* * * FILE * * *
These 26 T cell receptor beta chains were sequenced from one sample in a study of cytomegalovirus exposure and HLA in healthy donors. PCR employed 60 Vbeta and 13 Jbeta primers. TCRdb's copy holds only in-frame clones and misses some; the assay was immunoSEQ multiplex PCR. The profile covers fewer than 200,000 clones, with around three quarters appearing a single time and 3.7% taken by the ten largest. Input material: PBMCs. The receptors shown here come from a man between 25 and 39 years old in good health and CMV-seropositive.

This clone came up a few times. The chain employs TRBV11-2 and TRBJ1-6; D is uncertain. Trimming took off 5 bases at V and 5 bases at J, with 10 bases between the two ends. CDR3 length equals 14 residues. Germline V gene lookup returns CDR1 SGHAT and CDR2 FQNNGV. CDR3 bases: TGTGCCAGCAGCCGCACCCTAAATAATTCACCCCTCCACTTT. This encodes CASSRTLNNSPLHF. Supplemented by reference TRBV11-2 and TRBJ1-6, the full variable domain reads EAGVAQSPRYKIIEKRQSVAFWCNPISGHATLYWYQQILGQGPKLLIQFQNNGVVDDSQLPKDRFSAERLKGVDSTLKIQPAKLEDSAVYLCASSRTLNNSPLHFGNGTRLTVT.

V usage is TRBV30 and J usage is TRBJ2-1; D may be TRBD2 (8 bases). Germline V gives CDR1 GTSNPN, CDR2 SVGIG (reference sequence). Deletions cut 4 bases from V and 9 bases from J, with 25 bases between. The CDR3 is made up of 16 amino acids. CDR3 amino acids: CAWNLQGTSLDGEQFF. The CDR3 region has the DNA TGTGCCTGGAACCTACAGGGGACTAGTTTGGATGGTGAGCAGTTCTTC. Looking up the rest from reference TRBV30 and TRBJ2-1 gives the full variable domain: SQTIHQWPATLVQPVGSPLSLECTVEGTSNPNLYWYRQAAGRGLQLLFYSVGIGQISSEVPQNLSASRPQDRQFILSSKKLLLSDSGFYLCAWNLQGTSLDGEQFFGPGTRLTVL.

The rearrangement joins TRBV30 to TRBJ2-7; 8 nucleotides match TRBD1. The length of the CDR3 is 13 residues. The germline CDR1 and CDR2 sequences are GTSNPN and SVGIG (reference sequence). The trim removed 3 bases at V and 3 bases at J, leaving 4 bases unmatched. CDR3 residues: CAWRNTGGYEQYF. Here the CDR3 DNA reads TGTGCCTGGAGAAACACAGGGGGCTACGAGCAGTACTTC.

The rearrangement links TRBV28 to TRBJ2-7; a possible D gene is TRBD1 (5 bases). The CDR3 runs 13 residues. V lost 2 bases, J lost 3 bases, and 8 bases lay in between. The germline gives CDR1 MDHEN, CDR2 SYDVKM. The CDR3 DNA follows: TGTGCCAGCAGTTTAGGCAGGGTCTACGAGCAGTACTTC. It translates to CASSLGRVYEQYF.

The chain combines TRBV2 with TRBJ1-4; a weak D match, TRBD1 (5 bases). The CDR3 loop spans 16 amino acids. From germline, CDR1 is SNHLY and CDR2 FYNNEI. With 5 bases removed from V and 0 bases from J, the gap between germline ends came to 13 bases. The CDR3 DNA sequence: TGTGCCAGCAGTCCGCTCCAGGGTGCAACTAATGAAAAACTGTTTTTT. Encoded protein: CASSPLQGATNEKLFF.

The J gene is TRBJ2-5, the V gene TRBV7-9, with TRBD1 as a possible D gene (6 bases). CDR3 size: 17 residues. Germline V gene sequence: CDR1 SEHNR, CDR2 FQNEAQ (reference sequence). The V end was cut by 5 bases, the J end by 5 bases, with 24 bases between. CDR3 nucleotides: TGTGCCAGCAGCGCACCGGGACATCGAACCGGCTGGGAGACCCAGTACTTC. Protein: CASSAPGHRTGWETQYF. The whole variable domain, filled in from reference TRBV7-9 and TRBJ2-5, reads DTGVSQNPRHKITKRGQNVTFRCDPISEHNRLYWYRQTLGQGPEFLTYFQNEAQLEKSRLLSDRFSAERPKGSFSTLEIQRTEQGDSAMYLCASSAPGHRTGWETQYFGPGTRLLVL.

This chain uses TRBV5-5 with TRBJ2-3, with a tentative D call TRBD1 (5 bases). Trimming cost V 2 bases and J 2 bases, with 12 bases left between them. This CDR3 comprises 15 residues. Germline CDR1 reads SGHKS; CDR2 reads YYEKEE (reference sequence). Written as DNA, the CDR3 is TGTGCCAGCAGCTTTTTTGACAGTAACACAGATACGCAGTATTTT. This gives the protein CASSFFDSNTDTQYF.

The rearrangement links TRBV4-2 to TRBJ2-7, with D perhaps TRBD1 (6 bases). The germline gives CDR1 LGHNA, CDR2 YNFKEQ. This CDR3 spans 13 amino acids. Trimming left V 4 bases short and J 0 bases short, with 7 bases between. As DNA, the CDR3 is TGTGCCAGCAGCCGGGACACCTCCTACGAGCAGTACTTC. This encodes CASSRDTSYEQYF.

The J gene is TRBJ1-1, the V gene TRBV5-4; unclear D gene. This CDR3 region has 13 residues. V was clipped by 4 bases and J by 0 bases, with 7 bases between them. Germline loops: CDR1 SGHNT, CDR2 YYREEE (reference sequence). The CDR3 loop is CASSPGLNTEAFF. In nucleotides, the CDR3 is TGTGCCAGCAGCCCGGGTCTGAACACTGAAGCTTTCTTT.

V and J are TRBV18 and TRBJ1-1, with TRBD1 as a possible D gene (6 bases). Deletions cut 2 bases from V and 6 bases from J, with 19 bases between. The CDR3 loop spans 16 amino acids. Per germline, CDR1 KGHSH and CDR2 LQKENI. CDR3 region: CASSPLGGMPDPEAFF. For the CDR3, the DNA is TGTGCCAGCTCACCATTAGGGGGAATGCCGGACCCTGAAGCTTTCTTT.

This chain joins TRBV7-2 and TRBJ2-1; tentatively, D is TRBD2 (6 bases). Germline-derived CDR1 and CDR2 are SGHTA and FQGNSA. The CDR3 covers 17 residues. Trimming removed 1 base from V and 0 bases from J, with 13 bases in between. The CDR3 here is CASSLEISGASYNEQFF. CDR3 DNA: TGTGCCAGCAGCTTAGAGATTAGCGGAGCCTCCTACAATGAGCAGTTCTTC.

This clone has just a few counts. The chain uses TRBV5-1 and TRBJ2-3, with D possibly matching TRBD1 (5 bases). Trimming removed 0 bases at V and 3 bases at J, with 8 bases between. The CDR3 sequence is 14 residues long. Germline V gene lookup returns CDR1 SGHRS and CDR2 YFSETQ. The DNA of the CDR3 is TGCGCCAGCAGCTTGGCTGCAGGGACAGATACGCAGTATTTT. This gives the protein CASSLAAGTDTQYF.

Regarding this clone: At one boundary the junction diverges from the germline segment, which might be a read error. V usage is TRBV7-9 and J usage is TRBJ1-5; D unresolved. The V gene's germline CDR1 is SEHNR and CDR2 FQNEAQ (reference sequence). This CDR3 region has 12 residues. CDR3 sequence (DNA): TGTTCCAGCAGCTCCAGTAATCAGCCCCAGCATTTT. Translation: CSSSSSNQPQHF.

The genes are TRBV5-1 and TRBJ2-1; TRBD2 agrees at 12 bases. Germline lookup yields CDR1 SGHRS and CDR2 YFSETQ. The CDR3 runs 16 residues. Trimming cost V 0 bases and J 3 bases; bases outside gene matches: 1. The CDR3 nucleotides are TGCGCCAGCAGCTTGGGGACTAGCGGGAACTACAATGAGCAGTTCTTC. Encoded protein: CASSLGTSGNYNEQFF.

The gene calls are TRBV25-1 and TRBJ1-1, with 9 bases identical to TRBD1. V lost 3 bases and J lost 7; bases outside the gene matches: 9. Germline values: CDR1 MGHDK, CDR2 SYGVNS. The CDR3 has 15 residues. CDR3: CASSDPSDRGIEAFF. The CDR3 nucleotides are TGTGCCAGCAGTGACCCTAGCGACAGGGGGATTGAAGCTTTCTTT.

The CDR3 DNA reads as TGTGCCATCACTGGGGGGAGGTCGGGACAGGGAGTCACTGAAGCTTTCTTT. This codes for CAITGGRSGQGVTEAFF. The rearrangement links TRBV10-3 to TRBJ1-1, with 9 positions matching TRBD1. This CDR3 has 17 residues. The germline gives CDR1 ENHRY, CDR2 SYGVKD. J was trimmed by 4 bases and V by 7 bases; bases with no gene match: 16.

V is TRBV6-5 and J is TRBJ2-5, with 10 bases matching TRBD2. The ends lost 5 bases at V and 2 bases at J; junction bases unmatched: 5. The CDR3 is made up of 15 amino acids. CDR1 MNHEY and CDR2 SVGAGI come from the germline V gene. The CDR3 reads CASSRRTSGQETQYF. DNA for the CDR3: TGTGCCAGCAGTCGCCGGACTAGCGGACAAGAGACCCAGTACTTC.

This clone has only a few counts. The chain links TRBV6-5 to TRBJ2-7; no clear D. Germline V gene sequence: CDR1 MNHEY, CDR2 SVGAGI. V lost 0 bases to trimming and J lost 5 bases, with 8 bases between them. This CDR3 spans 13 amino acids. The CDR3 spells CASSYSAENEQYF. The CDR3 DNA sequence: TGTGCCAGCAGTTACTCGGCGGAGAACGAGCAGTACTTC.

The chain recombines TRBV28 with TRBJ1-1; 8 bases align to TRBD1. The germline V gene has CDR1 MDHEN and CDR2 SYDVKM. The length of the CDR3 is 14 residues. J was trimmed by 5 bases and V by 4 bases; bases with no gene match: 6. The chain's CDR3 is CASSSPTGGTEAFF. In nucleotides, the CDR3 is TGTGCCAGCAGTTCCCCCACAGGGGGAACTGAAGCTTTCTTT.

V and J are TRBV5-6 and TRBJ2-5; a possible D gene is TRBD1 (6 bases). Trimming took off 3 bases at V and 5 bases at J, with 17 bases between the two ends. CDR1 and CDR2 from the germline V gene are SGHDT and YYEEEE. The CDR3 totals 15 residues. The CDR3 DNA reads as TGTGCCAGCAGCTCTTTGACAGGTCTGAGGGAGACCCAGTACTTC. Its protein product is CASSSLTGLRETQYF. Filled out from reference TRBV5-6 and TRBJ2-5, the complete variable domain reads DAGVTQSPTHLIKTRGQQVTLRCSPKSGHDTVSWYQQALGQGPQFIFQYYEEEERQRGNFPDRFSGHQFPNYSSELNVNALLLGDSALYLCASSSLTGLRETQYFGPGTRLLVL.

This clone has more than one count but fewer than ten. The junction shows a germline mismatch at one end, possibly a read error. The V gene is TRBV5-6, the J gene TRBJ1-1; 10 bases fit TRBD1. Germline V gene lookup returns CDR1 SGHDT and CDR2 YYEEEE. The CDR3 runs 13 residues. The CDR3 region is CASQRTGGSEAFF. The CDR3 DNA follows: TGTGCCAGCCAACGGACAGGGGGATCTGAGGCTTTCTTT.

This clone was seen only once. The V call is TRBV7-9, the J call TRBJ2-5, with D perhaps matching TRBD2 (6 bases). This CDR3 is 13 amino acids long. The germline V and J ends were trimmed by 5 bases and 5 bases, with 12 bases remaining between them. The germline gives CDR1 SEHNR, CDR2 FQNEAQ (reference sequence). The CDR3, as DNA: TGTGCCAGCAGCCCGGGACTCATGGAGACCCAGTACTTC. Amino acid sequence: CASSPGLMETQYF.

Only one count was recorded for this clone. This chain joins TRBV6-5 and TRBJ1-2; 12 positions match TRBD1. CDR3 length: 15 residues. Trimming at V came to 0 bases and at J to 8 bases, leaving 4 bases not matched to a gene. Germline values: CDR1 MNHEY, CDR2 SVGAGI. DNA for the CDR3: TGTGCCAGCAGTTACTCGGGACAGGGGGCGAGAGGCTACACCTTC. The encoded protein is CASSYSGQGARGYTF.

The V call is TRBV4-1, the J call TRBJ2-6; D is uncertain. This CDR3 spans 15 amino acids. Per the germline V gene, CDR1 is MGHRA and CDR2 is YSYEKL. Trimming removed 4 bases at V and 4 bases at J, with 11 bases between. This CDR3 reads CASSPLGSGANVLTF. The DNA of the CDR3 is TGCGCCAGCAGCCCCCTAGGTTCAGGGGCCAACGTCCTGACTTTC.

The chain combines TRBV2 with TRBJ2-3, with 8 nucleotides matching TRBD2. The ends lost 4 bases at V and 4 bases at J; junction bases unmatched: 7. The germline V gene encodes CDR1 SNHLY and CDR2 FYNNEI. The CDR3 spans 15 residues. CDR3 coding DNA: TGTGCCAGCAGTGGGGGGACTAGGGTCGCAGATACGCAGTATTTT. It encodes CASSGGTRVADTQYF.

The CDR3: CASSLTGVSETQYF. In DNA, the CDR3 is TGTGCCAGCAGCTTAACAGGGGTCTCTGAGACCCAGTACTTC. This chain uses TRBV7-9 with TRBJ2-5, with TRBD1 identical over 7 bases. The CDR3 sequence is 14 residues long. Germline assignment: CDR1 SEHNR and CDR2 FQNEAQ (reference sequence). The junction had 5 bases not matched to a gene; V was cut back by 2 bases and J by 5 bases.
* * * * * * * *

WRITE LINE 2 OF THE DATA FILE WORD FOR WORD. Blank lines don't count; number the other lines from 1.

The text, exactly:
This clone came up a few times. The chain employs TRBV11-2 and TRBJ1-6; D is uncertain. Trimming took off 5 bases at V and 5 bases at J, with 10 bases between the two ends. CDR3 length equals 14 residues. Germline V gene lookup returns CDR1 SGHAT and CDR2 FQNNGV. CDR3 bases: TGTGCCAGCAGCCGCACCCTAAATAATTCACCCCTCCACTTT. This encodes CASSRTLNNSPLHF. Supplemented by reference TRBV11-2 and TRBJ1-6, the full variable domain reads EAGVAQSPRYKIIEKRQSVAFWCNPISGHATLYWYQQILGQGPKLLIQFQNNGVVDDSQLPKDRFSAERLKGVDSTLKIQPAKLEDSAVYLCASSRTLNNSPLHFGNGTRLTVT.